WILLIAM LUDWIG (1935-2011)
“I was trained not as a classical sculptor, but as an academic sculptor. How to draw, how to design, how to do things. How to do things…We were not allowed fancy titles for our work. If the work doesn’t explain itself, then a title doesn’t help. If you’re going to write about a piece of sculpture, why do it? Why bother making it? Why go through the agony of the wax and the bronze and the heat and the sweat? Why not just sit down and write the description?”
New Orleans Magazine, 1996
Born: Hartford, Connecticut
University of Connecticut, 1957-1961
Hartford Art School, University of Hartford, 1961-66, BFA Sculpture (cum laude)
Tulane University, 1966-68, MFA Sculpture
University of New Orleans, 1973
William Ludwig’s work has been described by various critics as “realistic,” “surrealistic,” “classical,” and always “meticulously crafted.” His work is generally figurative, usually female, and features detailed, patined surfaces often contrasting with highly polished flat planes or draperies of metal. Ludwig uses some life casts in his work. He models directly in wax and uses the lost-wax method of casting, resulting in images very rich in detail. He variously uses fabric, clothing, headgear, helmets and armor to add movement and content to the pieces. The resulting heads, torsos and reliefs are elegant, graceful and beautifully crafted.
Bill Ludwig attended art school in the early 60’s when a formal, academic education was strongly emphasized. At the Hartford Art School, he studied under Wolfgang Behl, Rudolph Zallinger, Clifford Jones and Paul Zimmerman and graduated cum laude in 1966 with a BFA. He went on to do graduate study at Tulane University under Jules Struppeck and Jessie Poesch and received an MFA in Sculpture with a minor in American Art History in 1968.
Both schools emphasized cast bronze sculpture, and in the same year he received his MFA, Ludwig began a co-operative foundry with another sculptor. The first one-man show of his work at a professional gallery occurred the same year (1968), and he cast his first life-sized figure in bronze the following year.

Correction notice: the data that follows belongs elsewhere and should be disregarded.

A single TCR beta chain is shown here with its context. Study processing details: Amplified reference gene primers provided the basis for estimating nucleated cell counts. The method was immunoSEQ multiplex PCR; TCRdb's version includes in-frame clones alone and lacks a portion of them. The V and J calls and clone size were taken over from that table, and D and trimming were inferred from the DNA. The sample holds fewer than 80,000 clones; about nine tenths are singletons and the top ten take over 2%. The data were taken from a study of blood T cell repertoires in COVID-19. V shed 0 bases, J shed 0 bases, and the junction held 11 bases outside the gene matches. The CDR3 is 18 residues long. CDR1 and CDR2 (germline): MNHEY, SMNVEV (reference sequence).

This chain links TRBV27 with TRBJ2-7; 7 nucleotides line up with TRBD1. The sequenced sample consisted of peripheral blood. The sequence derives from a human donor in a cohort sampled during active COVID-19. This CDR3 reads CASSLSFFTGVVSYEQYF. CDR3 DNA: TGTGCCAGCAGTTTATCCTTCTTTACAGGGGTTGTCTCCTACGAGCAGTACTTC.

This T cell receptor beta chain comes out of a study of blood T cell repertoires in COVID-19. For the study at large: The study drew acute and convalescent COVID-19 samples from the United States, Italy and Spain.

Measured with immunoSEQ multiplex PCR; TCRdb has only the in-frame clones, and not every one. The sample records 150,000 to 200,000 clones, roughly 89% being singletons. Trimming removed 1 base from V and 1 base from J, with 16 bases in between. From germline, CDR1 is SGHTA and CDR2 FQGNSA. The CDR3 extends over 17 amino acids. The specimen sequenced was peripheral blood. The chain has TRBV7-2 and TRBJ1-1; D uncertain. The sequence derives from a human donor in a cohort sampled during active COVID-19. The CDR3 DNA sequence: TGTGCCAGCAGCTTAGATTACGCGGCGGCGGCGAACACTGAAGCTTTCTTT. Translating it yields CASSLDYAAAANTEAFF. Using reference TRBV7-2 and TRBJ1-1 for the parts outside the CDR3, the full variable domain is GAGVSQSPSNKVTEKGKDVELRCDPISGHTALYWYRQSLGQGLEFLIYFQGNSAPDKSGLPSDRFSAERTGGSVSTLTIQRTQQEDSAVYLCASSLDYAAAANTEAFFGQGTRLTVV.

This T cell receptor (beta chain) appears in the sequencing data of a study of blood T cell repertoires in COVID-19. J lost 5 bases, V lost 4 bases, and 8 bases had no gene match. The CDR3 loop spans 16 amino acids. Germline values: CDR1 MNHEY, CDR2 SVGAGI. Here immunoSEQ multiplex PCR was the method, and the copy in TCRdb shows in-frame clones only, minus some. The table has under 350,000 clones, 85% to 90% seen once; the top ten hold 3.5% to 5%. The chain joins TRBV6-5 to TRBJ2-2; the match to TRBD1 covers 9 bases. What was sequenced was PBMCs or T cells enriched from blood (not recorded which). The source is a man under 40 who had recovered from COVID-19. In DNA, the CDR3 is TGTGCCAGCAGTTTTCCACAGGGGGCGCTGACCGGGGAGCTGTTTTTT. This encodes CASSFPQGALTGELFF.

Ludwig has managed his own studio/foundry operation in the New Orleans area since 1972. In 1985, he designed and built a 3,000+-sq. ft. art casting foundry/studio in Albany, Louisiana. Ludwig has cast all of his own sculpture as well as work for area sculptors and architects, and has the longest continuously-operating fine arts foundry in Louisiana.
Since he received his MFA in 1968, Ludwig has worked as a sculptor and participated in numerous juried and invitational shows, 29-one-man shows and 26 two-person shows. Three of the two-person shows were with Wolfgang Behl, his former sculpture professor at Hartford Art School. Ludwig produces approximately 35 new, unique bronze sculptures annually and is represented by galleries throughout the U.S.
Ludwig has served as visiting artist at colleges and universities in Louisiana, Florida, Georgia and North Carolina. He has also served on the faculties at Loyola University and Tulane University in New Orleans. He has been involved in work/study programs with the College of Design at Louisiana and Loyola University of the South that permitted his assistants to obtain college credits.
In 1984, Ludwig was awarded a commission by the Louisiana Vietnam Veterans Leadership program to design and cast the official Louisiana State Vietnam War Monument. The monument, which consisted of four life-sized figures, was the first state monument to the Vietnam veterans in the United States, dedicated on Veterans’ Day, 1984.
In 1990, Ludwig was commissioned to do a life-sized portrait of philanthropist Malcolm Woldenberg with his grandson for Woldenberg Riverfront Park at the Aquarium of the Americas in New Orleans which he completed in the same year.
In April, 1992, Ludwig completed a commissioned work for the City of Orlando, FL consisting of two life-sized bronze citrus workers—one figure standing on a ladder, one seated on an orange crate, located in Leu Gardens in Orlando.
In 1996, he completed a sculpture of the fictional New Orleans character, Ignatius Reilly, from the Pulitzer Prize winning novel The Confederacy of Dunces by John Kennedy Toole. The life-sized bronze sculpture has been placed beneath the old D. H. Holmes’ department store clock (now a Chateau Sonesta Hotel) on Canal Street in New Orleans.
In late 1996, Mr. Ludwig was commissioned to create a life-sized bronze figure of the Crucified Christ by St. Luke the Evangelist Catholic Church in Slidell, LA. This figure, mounted on an 8’ cypress cross, was installed for the spring, 1997 Easter celebration. At the same time, he received a commission to do a sculpture of a life-sized figure of the Holy Mother Mary as a young girl. This was installed in their outdoor garden in August, 1997.
Most recently, Mr. Ludwig has completed a commissioned sculpture of two life-sized bronze figures, an older man and a young boy, seated in conversation, for Presbyterian Homes in Lake Forest, Illinois.